Many user-centric use cases for smart meter data rely on the analysis of user-induced events, e.g., when electrical appliances are being switched on or off, or their mode of operation is changed. In Table 2, we summarize the number of such power events found in a selection of publicly available electricity datasets. The average of the tabulated values is approximately 275 events per day, i.e., approximately one event every 6 min. As such, the Switch Continuity Principle (SCP), first introduced by Hart [39] and confirmed to hold by Makonin [40], states that the total number of events is small compared to the number of samples in the overall signal. In other words, events can be assumed to be anomalies in the signal, which makes it possible to utilize a range of known methods for their detection [41].
In practice, event detection algorithms span the range from computationally lightweight solutions (e.g., using thresholds between successive power samples [39,50,51]) to the application of probabilistic models and voting methods [52,53,54]. More recently, the application of even more complex filters to electrical signals was proposed in order to suppress minor fluctuations while emphasizing actual events. Trung et al. [55] used a CUmulative SUM (CUSUM) filter to clean the power signal, while Wild et al. [56] applied a Kernel Fisher Discriminant Analysis (KFDA) on harmonics of the current signal. De Baets et al. [57] used spectral components of the current signal which have been smoothed using an inverse Hann window in the Cepstral domain, and the method of Cox et al. [58] solely uses the voltage signal and extracts the spectral envelope of the first and third harmonics.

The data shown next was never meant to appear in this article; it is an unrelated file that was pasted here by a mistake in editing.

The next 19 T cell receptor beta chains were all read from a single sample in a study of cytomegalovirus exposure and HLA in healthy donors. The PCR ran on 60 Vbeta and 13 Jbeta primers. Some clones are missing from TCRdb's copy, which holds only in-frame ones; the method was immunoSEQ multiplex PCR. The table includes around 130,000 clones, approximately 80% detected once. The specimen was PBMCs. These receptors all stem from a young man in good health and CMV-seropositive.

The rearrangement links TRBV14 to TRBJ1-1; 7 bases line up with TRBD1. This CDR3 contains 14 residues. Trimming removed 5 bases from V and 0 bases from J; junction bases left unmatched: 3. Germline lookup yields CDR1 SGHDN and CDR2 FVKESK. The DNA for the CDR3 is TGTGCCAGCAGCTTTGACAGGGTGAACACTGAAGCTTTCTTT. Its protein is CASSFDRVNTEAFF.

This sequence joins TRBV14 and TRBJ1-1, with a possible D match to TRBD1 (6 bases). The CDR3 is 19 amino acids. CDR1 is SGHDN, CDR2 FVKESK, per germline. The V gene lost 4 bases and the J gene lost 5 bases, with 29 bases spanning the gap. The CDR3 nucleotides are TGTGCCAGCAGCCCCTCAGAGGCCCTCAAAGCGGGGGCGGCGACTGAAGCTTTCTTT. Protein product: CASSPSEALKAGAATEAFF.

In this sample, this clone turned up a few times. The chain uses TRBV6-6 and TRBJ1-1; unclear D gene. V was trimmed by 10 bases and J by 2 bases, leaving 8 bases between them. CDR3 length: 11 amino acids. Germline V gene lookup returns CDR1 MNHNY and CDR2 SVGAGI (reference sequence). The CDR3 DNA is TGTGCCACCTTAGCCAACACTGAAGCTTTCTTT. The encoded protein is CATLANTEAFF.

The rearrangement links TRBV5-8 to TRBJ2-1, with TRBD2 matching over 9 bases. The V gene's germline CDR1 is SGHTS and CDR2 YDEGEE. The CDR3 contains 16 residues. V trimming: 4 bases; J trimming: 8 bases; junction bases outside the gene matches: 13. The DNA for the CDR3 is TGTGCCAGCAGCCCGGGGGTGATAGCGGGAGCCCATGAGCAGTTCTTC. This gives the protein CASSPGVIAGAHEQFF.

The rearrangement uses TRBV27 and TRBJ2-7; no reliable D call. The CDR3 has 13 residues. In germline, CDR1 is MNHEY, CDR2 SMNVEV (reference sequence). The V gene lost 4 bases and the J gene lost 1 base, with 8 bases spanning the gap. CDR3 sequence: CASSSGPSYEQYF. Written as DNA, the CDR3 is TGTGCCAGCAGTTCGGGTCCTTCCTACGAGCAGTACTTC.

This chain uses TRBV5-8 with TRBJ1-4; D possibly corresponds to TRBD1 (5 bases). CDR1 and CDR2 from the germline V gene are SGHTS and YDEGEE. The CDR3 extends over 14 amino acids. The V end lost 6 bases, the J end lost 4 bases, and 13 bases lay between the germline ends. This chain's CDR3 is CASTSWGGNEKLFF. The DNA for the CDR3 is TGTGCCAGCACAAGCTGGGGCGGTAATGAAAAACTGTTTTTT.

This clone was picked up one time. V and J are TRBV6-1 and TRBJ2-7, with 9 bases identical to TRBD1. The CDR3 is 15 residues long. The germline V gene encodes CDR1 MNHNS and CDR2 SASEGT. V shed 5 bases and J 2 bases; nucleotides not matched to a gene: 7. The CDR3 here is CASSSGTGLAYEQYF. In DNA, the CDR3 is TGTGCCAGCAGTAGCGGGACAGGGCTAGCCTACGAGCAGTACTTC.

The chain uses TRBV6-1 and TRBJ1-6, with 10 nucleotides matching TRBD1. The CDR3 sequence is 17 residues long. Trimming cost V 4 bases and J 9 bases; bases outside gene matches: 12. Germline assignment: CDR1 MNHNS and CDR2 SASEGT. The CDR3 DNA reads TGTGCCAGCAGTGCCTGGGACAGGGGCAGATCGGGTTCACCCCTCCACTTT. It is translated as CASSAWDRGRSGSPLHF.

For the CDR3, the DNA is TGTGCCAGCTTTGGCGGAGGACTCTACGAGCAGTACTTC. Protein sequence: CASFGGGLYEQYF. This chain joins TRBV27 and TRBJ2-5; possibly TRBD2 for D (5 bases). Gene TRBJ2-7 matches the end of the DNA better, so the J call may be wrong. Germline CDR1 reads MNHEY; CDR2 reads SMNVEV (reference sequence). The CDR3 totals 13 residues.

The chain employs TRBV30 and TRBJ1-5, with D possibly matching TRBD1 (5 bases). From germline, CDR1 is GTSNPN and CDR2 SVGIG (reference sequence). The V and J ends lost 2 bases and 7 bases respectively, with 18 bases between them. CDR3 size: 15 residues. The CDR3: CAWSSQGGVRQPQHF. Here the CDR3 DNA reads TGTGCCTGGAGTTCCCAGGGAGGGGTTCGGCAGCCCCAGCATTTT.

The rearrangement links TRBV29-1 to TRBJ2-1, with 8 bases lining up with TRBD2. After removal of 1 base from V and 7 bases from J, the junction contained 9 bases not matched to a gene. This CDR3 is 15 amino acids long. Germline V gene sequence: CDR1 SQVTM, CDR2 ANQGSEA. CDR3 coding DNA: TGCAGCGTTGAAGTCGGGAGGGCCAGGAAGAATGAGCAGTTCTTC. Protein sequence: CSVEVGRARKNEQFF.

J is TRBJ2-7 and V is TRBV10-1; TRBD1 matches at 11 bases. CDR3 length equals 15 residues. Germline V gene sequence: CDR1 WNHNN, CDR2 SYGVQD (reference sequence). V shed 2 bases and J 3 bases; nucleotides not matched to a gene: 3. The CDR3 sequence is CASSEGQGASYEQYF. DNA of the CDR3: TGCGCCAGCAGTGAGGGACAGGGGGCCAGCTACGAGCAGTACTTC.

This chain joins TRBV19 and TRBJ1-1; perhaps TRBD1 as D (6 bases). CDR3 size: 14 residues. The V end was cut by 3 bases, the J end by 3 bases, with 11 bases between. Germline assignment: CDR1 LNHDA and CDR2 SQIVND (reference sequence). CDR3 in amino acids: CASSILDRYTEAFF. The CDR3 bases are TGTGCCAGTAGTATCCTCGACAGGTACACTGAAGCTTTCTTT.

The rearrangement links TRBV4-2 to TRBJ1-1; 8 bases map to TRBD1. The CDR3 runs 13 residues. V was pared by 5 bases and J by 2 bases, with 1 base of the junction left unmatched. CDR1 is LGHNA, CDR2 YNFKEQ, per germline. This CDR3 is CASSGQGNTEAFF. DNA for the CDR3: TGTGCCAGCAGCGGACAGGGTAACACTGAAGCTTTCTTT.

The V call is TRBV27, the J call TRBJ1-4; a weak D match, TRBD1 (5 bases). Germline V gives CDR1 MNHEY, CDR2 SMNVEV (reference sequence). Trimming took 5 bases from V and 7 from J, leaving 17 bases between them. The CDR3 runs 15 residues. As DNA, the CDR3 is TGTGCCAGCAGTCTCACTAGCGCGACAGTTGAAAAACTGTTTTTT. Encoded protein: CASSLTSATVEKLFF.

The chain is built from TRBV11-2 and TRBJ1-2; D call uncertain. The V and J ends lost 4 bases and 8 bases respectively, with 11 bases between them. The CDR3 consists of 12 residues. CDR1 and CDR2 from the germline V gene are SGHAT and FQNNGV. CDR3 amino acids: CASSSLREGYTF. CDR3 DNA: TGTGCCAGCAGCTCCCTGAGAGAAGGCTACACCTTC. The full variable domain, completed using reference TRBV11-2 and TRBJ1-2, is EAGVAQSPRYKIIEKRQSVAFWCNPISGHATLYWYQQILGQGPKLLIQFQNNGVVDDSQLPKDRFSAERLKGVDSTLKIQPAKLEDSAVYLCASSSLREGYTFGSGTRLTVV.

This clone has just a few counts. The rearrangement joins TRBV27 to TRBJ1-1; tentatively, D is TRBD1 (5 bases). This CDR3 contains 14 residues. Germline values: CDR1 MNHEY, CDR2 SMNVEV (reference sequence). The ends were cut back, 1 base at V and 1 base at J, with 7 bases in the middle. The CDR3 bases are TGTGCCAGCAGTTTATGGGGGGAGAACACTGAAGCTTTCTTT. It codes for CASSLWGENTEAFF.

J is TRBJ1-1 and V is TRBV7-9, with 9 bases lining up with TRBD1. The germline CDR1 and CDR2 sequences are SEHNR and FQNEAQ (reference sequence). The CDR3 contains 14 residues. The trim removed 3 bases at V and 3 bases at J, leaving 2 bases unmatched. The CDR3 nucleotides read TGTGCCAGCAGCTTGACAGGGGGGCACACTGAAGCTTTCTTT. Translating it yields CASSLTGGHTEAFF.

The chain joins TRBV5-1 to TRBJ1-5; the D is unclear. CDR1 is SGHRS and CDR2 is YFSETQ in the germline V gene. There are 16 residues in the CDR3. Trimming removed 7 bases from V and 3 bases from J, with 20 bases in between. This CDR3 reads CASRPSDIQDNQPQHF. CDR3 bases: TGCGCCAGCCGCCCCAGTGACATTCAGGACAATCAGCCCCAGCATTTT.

Data collection from smart meters implies that data are only available on the scale of buildings or apartments (cf. Figure 1). Consequently, the energy consumption of individual electrical consumers is not directly identifiable within the reported (aggregate) data. The concept of Non-Intrusive Load Monitoring (NILM) thus refers to the process of disaggregating a composite electrical load into the contributions of all individual consumers. NILM methods frequently utilize machine learning techniques or neural networks to this end [59,60,61,62,63,64,65,66,67,68,69]. This makes their execution on current-generation smart meters largely impossible. However, it is generally possible to send collected data to external entities that offer the required storage and processing capabilities to perform NILM and thus provide appliance-level consumption values. As will become apparent in Section 3, several use cases can benefit from the availability of appliance-level data. The use of NILM, which comes at the advantage of requiring no additional metering devices to be deployed, is thus a widely usable data preparation method to enable additional user-centric use cases when smart meter data is available.